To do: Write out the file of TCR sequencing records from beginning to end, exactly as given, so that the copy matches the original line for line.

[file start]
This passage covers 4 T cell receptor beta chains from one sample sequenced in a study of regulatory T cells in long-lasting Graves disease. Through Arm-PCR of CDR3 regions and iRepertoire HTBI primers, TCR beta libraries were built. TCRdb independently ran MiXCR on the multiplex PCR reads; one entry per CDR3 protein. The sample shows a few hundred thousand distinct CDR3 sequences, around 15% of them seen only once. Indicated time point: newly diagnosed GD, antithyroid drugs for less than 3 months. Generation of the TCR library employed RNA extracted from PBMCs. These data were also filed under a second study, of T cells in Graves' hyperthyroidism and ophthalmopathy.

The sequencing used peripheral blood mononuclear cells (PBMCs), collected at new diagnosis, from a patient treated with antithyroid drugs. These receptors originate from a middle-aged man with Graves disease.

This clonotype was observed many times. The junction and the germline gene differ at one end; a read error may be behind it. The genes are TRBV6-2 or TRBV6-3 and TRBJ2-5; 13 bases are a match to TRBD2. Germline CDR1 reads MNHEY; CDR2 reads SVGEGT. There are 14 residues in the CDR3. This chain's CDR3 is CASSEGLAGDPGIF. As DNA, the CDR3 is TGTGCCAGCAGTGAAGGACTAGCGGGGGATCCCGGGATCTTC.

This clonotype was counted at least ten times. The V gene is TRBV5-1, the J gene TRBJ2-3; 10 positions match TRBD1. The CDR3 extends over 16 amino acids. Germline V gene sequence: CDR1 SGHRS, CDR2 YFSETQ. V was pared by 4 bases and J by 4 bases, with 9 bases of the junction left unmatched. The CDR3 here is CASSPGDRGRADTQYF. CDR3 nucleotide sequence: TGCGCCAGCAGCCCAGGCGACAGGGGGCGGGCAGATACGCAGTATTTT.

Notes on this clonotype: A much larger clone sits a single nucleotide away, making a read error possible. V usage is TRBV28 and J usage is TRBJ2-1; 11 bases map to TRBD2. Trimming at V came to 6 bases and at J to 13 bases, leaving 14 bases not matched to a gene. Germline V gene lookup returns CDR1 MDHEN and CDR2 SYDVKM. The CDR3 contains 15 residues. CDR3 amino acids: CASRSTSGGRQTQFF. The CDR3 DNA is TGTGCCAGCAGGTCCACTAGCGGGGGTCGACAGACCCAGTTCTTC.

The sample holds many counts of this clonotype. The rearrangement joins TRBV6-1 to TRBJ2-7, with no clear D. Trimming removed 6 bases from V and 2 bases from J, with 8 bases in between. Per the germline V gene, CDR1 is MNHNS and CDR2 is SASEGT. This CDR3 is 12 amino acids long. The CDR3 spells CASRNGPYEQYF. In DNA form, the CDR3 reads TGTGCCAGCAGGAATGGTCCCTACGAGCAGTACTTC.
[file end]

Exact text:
This passage covers 4 T cell receptor beta chains from one sample sequenced in a study of regulatory T cells in long-lasting Graves disease. Through Arm-PCR of CDR3 regions and iRepertoire HTBI primers, TCR beta libraries were built. TCRdb independently ran MiXCR on the multiplex PCR reads; one entry per CDR3 protein. The sample shows a few hundred thousand distinct CDR3 sequences, around 15% of them seen only once. Indicated time point: newly diagnosed GD, antithyroid drugs for less than 3 months. Generation of the TCR library employed RNA extracted from PBMCs. These data were also filed under a second study, of T cells in Graves' hyperthyroidism and ophthalmopathy.

The sequencing used peripheral blood mononuclear cells (PBMCs), collected at new diagnosis, from a patient treated with antithyroid drugs. These receptors originate from a middle-aged man with Graves disease.

This clonotype was observed many times. The junction and the germline gene differ at one end; a read error may be behind it. The genes are TRBV6-2 or TRBV6-3 and TRBJ2-5; 13 bases are a match to TRBD2. Germline CDR1 reads MNHEY; CDR2 reads SVGEGT. There are 14 residues in the CDR3. This chain's CDR3 is CASSEGLAGDPGIF. As DNA, the CDR3 is TGTGCCAGCAGTGAAGGACTAGCGGGGGATCCCGGGATCTTC.

This clonotype was counted at least ten times. The V gene is TRBV5-1, the J gene TRBJ2-3; 10 positions match TRBD1. The CDR3 extends over 16 amino acids. Germline V gene sequence: CDR1 SGHRS, CDR2 YFSETQ. V was pared by 4 bases and J by 4 bases, with 9 bases of the junction left unmatched. The CDR3 here is CASSPGDRGRADTQYF. CDR3 nucleotide sequence: TGCGCCAGCAGCCCAGGCGACAGGGGGCGGGCAGATACGCAGTATTTT.

Notes on this clonotype: A much larger clone sits a single nucleotide away, making a read error possible. V usage is TRBV28 and J usage is TRBJ2-1; 11 bases map to TRBD2. Trimming at V came to 6 bases and at J to 13 bases, leaving 14 bases not matched to a gene. Germline V gene lookup returns CDR1 MDHEN and CDR2 SYDVKM. The CDR3 contains 15 residues. CDR3 amino acids: CASRSTSGGRQTQFF. The CDR3 DNA is TGTGCCAGCAGGTCCACTAGCGGGGGTCGACAGACCCAGTTCTTC.

The sample holds many counts of this clonotype. The rearrangement joins TRBV6-1 to TRBJ2-7, with no clear D. Trimming removed 6 bases from V and 2 bases from J, with 8 bases in between. Per the germline V gene, CDR1 is MNHNS and CDR2 is SASEGT. This CDR3 is 12 amino acids long. The CDR3 spells CASRNGPYEQYF. In DNA form, the CDR3 reads TGTGCCAGCAGGAATGGTCCCTACGAGCAGTACTTC.